"Ann Arbor is a strong market," Jacobson says. "It's probably the strongest market in Michigan. This product is not offered elsewhere in the marketplace so we're seeing a strong demand for it."

Read the rest of the story here.

New $14M Royal Oak cinema has green gusto

Emagine Entertainment is lining all of its financial ducks in neat rows as it gets funding to build a new movie theater in downtown Royal Oak.

Right now the Plymouth-based firm is planning to begin construction this summer. It's also making design tweaks for LEED certification and incorporating big green features like solar panels.

"We're going to build a very green entertainment complex," says Paul Glantz, founder and chairman of Emagine Entertainment. "I think it will be well received in the marketplace. Folks will value that in Royal Oak."

Emagine is also putting the final touches on an application for brownfield tax credits from the Michigan Economic Development Corp. Glantz plans to pair that with a Small Business Administration loan and some traditional financing to make the deal work.

Glantz expects the tax credits, which the Royal Oak Downtown Development Authority supports, to be approved within the next few weeks. He hopes to have the construction cash in hand shortly afterward so he can break ground in June or July. That's key so he can kick construction into full gear before the extra costs of winter construction come into play.

"We're trying to get the building closed before the weather hits," Glantz says.

Emagine Entertainment plans to build a 10-screen movie theater complete with food, alcohol, and bowling options. The new complex will go on the parking lot on 11 Mile Road just east of Main Street behind the Main Art Theatre.

The plans call for a two-story, 73,000-square-foot brick and limestone clad building that will resemble its theaters in Novi and Canton. It will show first-run movies and is not expected to provide direct competition with an indie-and-foreign movie house like the Main Art Theatre.

The new cinema's entrance will face the back of the Main Art Theatre, while the section facing 11 Mile will have windows similar to a traditional storefront but will otherwise be an inactive space. Traffic will be routed off of 11 Mile around the theater and then out onto Troy Street.

The $14 million project will house 1,680 seats and 16 lanes of bowling. There will also be a private party area/meeting room on a second-floor mezzanine level over the main entrance. The theater is expected to create 40 new full-time jobs and another 60 part-time positions.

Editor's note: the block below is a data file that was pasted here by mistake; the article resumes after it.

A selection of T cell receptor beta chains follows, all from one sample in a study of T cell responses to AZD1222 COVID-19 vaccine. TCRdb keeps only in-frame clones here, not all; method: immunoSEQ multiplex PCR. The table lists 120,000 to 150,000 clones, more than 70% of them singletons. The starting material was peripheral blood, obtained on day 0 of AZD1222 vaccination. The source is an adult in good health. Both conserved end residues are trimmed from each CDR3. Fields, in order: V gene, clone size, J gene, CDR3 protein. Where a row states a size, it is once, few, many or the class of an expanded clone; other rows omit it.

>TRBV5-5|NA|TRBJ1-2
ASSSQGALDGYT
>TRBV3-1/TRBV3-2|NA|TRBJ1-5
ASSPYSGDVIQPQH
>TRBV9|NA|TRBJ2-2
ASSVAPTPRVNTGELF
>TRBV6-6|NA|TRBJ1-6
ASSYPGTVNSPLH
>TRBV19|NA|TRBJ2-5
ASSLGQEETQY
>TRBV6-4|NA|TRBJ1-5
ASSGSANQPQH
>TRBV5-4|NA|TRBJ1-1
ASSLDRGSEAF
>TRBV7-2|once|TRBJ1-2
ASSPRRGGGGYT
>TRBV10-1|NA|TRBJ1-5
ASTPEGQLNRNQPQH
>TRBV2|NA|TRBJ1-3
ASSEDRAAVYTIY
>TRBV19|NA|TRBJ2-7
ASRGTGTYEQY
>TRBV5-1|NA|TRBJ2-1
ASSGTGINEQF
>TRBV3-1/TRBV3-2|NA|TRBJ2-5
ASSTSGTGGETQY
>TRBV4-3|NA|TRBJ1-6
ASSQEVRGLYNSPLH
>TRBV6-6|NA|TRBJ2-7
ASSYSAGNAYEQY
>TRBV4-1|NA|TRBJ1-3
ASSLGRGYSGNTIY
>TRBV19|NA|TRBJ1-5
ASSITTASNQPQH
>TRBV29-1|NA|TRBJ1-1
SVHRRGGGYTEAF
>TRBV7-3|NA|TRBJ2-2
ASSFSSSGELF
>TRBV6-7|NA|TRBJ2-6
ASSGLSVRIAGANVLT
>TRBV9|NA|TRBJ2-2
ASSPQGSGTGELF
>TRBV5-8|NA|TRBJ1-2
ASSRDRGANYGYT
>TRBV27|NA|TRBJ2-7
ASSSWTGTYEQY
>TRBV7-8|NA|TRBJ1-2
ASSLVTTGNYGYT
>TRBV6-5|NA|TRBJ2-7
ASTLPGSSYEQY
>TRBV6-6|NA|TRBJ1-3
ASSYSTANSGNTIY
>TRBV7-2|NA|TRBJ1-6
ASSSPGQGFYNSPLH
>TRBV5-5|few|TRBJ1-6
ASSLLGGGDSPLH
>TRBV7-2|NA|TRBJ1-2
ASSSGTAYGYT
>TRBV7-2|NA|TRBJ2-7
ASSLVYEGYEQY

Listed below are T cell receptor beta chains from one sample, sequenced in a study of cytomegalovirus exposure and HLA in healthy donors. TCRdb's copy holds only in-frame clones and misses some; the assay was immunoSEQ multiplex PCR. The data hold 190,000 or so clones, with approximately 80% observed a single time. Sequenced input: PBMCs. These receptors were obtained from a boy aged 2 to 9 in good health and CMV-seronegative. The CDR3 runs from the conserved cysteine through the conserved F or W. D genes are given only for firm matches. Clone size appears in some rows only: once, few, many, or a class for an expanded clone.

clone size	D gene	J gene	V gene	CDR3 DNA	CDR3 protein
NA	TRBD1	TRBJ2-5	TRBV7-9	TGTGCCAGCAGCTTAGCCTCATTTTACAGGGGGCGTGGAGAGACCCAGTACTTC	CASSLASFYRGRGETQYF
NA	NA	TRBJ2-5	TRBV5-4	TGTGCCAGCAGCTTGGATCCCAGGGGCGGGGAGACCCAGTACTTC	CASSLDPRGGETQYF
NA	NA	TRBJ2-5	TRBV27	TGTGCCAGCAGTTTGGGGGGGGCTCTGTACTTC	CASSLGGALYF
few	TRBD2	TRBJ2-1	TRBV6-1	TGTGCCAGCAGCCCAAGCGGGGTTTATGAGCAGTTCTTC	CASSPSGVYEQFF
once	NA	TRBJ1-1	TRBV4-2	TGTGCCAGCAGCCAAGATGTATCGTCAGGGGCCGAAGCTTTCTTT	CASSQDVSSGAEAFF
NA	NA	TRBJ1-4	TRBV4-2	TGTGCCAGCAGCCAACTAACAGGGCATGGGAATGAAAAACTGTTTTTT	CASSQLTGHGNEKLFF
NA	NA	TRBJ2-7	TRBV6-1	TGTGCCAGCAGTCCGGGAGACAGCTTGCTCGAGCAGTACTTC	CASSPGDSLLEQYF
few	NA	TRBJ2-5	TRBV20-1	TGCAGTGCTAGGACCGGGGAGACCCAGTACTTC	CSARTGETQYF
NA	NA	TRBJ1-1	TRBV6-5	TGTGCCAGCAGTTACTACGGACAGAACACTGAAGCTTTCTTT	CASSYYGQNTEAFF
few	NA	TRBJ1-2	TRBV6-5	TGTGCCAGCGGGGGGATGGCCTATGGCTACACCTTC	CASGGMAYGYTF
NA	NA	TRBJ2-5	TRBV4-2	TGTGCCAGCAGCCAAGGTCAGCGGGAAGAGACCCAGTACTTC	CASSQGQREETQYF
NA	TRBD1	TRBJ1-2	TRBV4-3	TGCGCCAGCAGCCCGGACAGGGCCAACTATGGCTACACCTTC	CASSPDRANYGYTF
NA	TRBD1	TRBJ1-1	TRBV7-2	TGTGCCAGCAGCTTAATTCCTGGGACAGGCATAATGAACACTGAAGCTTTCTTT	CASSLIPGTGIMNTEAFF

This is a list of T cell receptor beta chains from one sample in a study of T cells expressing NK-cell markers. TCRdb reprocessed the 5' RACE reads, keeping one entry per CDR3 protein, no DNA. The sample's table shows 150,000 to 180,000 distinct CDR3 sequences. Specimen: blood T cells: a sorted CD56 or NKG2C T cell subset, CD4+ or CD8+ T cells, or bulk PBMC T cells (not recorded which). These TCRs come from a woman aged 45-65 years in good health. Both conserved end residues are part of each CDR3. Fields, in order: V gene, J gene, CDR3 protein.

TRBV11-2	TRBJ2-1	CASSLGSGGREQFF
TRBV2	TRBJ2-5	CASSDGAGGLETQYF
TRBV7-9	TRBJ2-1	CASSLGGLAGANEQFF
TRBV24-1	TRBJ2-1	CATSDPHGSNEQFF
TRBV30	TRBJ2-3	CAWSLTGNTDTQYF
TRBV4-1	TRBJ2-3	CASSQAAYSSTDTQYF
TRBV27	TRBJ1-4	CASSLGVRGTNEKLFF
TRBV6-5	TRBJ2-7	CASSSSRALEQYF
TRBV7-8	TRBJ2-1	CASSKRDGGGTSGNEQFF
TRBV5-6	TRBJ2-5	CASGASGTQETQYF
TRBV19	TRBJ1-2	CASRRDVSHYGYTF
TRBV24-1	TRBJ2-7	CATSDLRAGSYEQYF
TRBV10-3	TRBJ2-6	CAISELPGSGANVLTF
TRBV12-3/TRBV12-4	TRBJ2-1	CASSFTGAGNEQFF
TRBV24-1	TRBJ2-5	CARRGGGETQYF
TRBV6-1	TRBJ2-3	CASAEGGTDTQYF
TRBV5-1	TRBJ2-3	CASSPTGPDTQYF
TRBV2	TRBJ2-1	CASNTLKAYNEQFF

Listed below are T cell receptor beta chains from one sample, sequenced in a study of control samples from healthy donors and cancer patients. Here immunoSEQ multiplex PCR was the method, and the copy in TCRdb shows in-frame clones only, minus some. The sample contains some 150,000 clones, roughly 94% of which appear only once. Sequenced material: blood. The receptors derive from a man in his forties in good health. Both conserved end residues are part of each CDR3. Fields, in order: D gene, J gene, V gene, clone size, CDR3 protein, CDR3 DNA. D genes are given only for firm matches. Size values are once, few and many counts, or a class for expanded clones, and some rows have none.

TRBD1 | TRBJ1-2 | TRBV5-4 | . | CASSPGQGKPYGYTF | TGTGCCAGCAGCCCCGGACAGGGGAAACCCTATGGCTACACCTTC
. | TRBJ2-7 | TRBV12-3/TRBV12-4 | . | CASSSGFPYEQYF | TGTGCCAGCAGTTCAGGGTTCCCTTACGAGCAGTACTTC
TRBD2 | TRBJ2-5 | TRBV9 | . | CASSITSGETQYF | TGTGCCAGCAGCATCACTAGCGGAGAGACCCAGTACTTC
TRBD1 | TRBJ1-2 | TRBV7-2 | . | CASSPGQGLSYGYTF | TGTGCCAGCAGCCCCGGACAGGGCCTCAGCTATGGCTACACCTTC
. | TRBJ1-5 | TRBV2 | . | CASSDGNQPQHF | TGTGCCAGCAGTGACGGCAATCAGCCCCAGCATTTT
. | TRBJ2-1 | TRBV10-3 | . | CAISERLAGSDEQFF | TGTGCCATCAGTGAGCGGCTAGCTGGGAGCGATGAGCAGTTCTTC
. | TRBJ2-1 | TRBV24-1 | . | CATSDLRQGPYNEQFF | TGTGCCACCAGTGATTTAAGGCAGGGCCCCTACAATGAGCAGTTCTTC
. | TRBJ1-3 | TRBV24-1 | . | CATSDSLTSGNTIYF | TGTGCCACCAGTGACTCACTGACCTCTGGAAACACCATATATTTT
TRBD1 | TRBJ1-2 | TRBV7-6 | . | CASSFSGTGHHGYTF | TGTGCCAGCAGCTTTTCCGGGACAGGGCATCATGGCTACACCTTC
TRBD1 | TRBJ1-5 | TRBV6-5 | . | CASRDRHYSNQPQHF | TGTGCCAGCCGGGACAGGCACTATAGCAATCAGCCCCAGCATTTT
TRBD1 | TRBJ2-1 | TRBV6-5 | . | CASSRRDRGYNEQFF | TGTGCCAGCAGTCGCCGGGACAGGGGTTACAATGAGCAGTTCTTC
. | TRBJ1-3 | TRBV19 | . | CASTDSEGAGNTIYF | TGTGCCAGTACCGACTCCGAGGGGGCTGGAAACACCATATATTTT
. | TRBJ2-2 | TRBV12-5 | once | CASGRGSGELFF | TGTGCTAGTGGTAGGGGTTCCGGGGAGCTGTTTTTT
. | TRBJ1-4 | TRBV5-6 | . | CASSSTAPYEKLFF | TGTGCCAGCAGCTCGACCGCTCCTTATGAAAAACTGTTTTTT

Source: Paul Glantz, founder and chairman of Emagine Entertainment
Writer: Jon Zemke

Auburn Hills sets sustainable example; green roof on police dept

Auburn Hills city leaders are making the effort to talk the sustainability talk and walk a greener walk.

The city has incorporated a number of environmentally friendly features in its facilities as a way of showing potential investors that green building has plenty of benefits. That has led to a number of privately funded sustainable-oriented projects that wouldn't have necessarily been, such as Metro Detroit's first LEED certified dental office.

"We're really surprised that a lot of developers and engineers are not aware of them," says Pete Auger, city manager for Auburn Hills.

Storm water management is one of the principal green features on Auburn Hills' municipal campus. The 57-acre parcel has seven rain gardens, a couple of filtration ditches, and a bioswell, all of which absorb large amounts of water. The Auburn Hills Police Dept's shooting range also has a green roof to soak up the rain water runoff.

The city has also installed LED street lights on its municipal campus. LED lights are seen as the gold standard for energy efficient lighting.

"We had a five-year payback on that," Auger says. "It's been quite successful for us."

Source: Pete Auger, city manager for Auburn Hills
Writer: Jon Zemke

Beaumont urology center is a model of earth friendliness

It's not easy being green, even more so in a hospital. But Beaumont Hospitals has found a way to do just that in its new Women's Urology Center in Royal Oak.

The
$1.6 million project capitalized on as many sustainability opportunities as possible in the 4,200-square-foot building. That's not necessarily as simple as regular construction because of all of the regulations and nuances that must be followed in medical buildings.